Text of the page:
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A time for change

By changing the architecture, a company can improve customer satisfaction, writes Varun Soni.

india Updated: Feb 14, 2006 18:07 IST
Varun Soni
Varun Soni

The times they are a-changing! And this holds true of the business environment as well! Forces like technological breakthroughs, economic growth, shifts in customer tastes and dramatic changes in competition are making organisations search for newer ways of increasing productivity.

Says Ashish Gupta, CEO, Hero Mindmine, "A change in the business environment has forced organisations to develop new skills and capabilities in line with emerging challenges. We need to address these challenges not only by developing new products and services, but also by creating an atmosphere that fosters innovative thoughts and decisions."

In such a scenario, the steps that companies need to adopt are numerous, and include grooming managers as leaders, transforming leaders into icons so that they create an empowered organisation by allowing employees to think and innovate, positioning the management in line with future organisational goals and risks etc.

According to Analjit Singh, Chairman, Max (India) Ltd, who spoke at length on the "changing architecture of organisations" at the recently held Hero Mindmine Summit 2006, "There is a definite need to create a federal and entrepreneurial management structure. The Head Office just cannot always be right."

   Good times ahead

Hence, says Pawan Munjal, Managing Director, Hero Honda Motors Ltd (who also spoke at the Summit), "Whether it's a service business like healthcare or a manufacturing one like automobiles, it's vital to apply comprehensive metrics in order to improve. Many of these metrics can be based on closely studying what the customer is saying. At the same time, it's equally important to have a structured method of benchmarking with the best."

So what exactly do we mean by the "architecture of a winning organisation"? According to Singh, "Adopting the best HR practises is the essence of a winning organisation. It's important to identify a coherent vision or mission statement that reflects market reality -- one that is clearly understood by those it's meant for."

True, because today's knowledge workers need to be empowered with the right information to make sound decisions, to grow the business and be part of a community that's contributing to something worthy of their time and energy. Says Rakesh Mittal, President and COO, Corbus, "At present, the challenge is not one of managing in order to maximise utilisation, but of engaging staff for maximum innovation. Leaders must take this responsibility."

In fact, adds Gupta, "In order to keep pace with innovation, the management must understand the needs of its internal and external customers. This is possible only if the organisation has the ability to take quick and appropriate decisions at all levels." There's also the need to involve key people in the "strategy process" by reinforcing the organisation's faith in their capabilities. "These people generate the right amount of energy for organisational growth," adds Mittal.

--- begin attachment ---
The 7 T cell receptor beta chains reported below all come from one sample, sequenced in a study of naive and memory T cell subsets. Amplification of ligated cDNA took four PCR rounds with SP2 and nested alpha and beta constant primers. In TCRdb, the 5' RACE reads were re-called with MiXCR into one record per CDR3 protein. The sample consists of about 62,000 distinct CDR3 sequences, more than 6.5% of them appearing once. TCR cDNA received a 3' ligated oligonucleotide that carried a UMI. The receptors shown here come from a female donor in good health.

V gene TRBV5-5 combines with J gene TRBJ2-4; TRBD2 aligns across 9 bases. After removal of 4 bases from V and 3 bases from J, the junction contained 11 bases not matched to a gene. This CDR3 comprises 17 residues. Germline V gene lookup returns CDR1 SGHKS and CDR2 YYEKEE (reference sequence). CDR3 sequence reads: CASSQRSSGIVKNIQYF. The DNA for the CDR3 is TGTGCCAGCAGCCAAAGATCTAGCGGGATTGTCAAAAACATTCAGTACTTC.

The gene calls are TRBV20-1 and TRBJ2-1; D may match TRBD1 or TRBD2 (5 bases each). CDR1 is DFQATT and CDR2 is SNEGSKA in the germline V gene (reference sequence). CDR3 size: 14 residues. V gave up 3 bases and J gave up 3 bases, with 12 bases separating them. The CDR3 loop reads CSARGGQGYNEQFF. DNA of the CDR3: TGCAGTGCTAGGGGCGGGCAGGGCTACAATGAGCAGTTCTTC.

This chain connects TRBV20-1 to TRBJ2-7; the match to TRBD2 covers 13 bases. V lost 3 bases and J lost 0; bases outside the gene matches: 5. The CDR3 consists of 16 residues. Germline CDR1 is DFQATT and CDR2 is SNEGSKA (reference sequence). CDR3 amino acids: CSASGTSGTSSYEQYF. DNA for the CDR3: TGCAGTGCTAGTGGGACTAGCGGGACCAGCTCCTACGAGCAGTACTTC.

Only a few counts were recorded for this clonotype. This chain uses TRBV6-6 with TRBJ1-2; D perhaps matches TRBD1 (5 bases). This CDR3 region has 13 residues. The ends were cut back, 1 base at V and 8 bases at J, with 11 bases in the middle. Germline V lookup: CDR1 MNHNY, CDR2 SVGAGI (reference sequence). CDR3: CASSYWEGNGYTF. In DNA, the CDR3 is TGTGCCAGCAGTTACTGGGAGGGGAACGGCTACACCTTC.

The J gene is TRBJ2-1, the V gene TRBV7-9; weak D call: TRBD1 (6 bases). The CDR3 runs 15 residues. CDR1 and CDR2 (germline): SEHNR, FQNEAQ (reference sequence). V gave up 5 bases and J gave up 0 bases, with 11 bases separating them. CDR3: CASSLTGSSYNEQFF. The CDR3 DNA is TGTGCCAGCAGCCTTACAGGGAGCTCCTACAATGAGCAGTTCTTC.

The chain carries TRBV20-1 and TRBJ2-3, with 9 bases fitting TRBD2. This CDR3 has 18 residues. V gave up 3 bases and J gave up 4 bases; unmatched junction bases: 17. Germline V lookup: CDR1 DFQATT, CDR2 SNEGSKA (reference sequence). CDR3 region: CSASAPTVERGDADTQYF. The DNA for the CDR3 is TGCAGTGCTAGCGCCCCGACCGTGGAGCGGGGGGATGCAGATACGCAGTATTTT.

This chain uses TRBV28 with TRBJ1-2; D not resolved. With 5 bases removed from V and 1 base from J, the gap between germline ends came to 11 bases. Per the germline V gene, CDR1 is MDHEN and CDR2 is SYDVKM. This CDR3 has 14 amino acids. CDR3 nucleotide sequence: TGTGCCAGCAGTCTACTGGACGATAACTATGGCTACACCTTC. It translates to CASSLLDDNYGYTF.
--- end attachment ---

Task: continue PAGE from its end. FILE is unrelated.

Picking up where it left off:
Hence, says Singh, "In any transformation process, companies must be prepared for a concomitant increase in the risk factor. Of course, there's the promise of greater rewards, but the downside risks cannot be underestimated. Apart from being flexible, companies must also rely more on technology and upgradation."

So what more needs to be done? "Ongoing changes often lead to higher demands among customer needs. And these changes, although difficult to anticipate, generate new and exciting opportunities. We must rely less on the ability to identify new opportunities and more on the need to focus on the right opportunity," says Mittal. Reiterates Dr. Surinder Kapur, Chairman and MD, Sona Koyo Steering Systems Ltd, "Most organisations have hierarchical structures but the effort in restructuring so far has been more in terms of de-layering. But, in order to create an ambidextrous organisation, companies must support new activities as well as have operational efficiencies.

Though most management practices are borrowed from the West or the East, with competition growing by the day, the need to restructure is being felt like never before." And definitely says Singh, "It's important to take a call on ethics, even if it means a slower ramp up. Only trust sells." Mittal sums it up saying, "By changing the architecture of an organisation, a company can definitely strengthen its process management systems, improve time management, employee morale and customer satisfaction."

First Published: Feb 14, 2006 11:18 IST